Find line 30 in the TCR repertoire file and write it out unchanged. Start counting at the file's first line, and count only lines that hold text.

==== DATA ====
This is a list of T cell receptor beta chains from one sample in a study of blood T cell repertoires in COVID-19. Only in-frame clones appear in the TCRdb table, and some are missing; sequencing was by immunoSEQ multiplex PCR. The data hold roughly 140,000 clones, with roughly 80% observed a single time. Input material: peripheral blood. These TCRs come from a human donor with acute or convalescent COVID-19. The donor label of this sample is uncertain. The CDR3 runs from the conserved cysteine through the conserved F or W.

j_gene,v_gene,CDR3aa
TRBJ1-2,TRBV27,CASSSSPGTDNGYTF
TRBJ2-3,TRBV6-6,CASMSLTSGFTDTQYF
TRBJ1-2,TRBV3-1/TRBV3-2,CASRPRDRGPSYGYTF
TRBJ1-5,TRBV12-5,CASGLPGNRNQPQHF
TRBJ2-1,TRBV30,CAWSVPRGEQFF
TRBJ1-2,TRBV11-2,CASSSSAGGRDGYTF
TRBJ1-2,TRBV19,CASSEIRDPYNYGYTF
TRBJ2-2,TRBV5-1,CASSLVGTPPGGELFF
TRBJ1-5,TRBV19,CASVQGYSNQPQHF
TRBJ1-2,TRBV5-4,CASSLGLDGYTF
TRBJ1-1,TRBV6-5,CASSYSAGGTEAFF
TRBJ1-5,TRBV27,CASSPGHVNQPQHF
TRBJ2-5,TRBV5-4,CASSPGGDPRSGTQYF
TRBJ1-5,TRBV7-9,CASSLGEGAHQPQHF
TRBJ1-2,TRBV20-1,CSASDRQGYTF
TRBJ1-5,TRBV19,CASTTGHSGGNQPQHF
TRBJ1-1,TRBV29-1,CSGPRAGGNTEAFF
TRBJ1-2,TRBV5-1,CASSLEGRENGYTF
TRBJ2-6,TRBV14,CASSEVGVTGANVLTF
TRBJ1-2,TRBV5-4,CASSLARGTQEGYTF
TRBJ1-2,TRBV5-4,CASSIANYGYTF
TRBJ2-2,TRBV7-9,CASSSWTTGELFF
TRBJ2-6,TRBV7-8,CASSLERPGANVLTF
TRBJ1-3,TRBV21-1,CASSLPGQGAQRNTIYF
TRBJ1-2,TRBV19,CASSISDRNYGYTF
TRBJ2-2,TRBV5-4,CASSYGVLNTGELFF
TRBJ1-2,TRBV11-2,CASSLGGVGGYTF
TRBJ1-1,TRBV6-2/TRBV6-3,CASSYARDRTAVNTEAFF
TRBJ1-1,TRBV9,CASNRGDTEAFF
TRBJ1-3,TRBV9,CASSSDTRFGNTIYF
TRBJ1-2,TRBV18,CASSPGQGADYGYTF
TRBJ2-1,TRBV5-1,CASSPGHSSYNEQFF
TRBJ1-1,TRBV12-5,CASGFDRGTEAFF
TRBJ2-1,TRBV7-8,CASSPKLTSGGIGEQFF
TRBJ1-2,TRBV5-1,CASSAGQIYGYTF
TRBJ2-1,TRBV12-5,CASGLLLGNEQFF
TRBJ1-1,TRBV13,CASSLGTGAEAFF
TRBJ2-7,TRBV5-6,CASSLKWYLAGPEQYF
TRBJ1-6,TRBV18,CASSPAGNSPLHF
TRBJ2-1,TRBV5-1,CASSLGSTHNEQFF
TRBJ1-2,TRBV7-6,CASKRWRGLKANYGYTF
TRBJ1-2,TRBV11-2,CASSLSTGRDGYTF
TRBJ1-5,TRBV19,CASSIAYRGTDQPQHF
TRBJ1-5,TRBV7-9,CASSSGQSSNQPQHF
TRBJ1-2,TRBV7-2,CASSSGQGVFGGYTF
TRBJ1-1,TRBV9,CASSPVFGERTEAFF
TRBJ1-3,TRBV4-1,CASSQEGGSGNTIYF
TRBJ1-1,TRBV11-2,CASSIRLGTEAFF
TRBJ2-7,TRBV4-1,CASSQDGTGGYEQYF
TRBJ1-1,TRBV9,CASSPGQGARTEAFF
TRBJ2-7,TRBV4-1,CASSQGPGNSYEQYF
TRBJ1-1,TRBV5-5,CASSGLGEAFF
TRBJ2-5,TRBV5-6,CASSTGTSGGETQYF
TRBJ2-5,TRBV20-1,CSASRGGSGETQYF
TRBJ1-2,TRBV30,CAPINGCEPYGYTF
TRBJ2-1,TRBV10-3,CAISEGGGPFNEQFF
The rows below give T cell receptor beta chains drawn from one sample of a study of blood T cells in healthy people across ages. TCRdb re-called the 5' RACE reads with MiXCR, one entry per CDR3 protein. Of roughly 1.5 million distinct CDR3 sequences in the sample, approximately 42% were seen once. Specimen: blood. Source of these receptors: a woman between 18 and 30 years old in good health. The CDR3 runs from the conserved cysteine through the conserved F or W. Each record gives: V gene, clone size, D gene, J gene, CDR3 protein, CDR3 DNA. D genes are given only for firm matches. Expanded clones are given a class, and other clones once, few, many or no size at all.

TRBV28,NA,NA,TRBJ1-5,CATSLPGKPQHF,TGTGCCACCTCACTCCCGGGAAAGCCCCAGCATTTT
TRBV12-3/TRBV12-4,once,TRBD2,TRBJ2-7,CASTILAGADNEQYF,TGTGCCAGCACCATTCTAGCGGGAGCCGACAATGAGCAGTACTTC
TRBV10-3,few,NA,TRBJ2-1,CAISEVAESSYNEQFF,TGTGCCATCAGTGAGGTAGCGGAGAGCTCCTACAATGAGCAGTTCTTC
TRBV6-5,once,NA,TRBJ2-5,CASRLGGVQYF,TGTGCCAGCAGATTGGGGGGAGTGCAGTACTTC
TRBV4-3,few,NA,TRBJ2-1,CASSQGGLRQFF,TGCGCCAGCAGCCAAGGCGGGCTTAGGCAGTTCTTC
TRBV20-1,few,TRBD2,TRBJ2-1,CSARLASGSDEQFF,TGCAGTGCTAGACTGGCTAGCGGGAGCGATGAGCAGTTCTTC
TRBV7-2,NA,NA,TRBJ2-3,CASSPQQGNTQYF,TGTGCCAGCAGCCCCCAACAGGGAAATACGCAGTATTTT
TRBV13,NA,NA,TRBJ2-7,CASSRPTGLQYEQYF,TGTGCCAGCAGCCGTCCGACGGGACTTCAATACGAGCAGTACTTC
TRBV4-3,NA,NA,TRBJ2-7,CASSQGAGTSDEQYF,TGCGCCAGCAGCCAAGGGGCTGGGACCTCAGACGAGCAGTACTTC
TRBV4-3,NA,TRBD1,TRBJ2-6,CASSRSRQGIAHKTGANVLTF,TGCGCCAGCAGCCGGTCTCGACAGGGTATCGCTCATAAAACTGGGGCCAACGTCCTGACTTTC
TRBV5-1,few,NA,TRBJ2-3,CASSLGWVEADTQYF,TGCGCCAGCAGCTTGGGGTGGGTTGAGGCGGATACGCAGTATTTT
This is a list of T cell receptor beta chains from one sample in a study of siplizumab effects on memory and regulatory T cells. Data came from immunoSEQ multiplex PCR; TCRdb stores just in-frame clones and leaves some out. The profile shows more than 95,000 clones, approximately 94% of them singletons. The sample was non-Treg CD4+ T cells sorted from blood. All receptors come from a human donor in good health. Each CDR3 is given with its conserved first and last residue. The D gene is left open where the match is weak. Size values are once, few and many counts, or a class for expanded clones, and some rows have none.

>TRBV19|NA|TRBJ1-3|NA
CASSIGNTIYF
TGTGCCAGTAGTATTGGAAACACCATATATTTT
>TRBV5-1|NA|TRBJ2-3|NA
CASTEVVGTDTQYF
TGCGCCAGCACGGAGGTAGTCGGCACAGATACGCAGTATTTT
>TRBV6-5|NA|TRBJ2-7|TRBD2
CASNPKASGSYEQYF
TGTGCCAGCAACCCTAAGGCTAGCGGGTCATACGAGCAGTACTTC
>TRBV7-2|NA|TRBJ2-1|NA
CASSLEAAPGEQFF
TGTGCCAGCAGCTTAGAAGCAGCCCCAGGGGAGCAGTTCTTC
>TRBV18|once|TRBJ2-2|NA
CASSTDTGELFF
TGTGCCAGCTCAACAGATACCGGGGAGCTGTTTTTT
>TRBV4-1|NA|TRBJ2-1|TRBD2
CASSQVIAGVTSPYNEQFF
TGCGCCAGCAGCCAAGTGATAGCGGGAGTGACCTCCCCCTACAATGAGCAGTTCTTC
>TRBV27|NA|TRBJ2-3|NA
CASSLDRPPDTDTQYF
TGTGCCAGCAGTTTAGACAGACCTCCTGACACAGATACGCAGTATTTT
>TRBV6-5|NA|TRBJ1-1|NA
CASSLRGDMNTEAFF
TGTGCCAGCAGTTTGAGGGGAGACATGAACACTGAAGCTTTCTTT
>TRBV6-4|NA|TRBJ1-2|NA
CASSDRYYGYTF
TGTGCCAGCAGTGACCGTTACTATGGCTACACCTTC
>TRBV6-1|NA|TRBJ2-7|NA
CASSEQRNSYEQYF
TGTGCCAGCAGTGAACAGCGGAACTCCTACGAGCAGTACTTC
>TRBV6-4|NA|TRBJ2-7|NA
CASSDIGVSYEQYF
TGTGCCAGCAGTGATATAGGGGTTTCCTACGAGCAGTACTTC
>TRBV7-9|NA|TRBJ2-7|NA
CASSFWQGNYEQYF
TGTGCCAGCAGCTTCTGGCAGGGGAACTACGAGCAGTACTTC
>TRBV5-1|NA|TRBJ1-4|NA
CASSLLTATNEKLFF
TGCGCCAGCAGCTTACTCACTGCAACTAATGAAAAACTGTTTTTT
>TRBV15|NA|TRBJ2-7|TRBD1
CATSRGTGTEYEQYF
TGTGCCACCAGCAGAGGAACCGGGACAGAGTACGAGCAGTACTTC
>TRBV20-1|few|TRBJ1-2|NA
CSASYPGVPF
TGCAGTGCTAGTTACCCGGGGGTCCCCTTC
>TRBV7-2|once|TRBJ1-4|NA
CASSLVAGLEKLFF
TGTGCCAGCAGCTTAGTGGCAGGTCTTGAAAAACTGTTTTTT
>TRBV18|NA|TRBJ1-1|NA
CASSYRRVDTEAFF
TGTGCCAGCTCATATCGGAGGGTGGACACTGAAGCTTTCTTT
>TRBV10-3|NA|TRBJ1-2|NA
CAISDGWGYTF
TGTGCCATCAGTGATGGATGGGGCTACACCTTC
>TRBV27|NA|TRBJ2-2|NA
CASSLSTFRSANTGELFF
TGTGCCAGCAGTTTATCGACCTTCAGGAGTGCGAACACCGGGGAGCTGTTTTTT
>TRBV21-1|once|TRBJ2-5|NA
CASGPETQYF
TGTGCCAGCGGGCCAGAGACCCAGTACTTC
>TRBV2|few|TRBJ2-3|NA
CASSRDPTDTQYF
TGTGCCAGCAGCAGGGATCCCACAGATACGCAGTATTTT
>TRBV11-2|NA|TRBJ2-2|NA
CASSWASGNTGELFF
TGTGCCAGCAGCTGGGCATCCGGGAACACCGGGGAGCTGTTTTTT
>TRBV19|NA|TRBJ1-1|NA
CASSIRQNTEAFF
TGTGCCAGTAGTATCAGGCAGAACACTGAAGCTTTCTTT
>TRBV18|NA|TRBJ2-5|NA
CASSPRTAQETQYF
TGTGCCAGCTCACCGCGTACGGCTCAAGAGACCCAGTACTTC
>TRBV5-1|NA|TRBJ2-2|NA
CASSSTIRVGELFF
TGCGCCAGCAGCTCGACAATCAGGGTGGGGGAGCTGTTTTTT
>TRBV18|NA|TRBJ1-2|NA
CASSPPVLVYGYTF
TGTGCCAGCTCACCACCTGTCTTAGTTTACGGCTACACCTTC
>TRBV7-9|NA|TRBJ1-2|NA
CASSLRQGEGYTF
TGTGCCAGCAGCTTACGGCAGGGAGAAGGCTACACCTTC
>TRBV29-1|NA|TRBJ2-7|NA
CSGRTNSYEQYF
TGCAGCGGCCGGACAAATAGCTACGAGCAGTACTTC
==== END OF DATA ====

TRBJ1-1,TRBV6-2/TRBV6-3,CASSYARDRTAVNTEAFF